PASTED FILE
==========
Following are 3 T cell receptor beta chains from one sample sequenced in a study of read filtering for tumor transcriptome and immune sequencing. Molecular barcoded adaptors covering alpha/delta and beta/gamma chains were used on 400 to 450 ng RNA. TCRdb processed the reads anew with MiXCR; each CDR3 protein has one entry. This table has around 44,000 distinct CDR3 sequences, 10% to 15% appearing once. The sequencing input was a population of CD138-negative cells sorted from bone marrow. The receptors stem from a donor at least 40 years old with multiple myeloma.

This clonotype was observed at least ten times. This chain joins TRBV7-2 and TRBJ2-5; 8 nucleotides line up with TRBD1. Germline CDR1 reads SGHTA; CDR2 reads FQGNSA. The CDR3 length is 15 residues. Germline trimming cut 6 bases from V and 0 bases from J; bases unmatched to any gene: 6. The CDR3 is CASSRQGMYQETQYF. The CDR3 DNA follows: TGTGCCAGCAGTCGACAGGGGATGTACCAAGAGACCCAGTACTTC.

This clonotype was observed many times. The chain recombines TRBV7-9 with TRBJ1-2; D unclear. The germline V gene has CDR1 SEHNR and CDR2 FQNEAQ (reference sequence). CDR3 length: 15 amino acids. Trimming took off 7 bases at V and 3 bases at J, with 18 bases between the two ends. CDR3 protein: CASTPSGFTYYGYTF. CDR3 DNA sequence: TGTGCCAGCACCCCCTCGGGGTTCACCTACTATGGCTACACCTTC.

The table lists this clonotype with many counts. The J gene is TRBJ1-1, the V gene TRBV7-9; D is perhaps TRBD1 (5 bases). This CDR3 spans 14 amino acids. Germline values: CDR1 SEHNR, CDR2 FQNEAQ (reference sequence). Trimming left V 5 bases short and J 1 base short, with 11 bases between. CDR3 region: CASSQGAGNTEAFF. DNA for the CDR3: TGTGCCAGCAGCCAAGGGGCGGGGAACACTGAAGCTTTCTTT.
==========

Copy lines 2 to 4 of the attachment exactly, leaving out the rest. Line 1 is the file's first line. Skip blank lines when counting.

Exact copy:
This clonotype was observed at least ten times. This chain joins TRBV7-2 and TRBJ2-5; 8 nucleotides line up with TRBD1. Germline CDR1 reads SGHTA; CDR2 reads FQGNSA. The CDR3 length is 15 residues. Germline trimming cut 6 bases from V and 0 bases from J; bases unmatched to any gene: 6. The CDR3 is CASSRQGMYQETQYF. The CDR3 DNA follows: TGTGCCAGCAGTCGACAGGGGATGTACCAAGAGACCCAGTACTTC.

This clonotype was observed many times. The chain recombines TRBV7-9 with TRBJ1-2; D unclear. The germline V gene has CDR1 SEHNR and CDR2 FQNEAQ (reference sequence). CDR3 length: 15 amino acids. Trimming took off 7 bases at V and 3 bases at J, with 18 bases between the two ends. CDR3 protein: CASTPSGFTYYGYTF. CDR3 DNA sequence: TGTGCCAGCACCCCCTCGGGGTTCACCTACTATGGCTACACCTTC.

The table lists this clonotype with many counts. The J gene is TRBJ1-1, the V gene TRBV7-9; D is perhaps TRBD1 (5 bases). This CDR3 spans 14 amino acids. Germline values: CDR1 SEHNR, CDR2 FQNEAQ (reference sequence). Trimming left V 5 bases short and J 1 base short, with 11 bases between. CDR3 region: CASSQGAGNTEAFF. DNA for the CDR3: TGTGCCAGCAGCCAAGGGGCGGGGAACACTGAAGCTTTCTTT.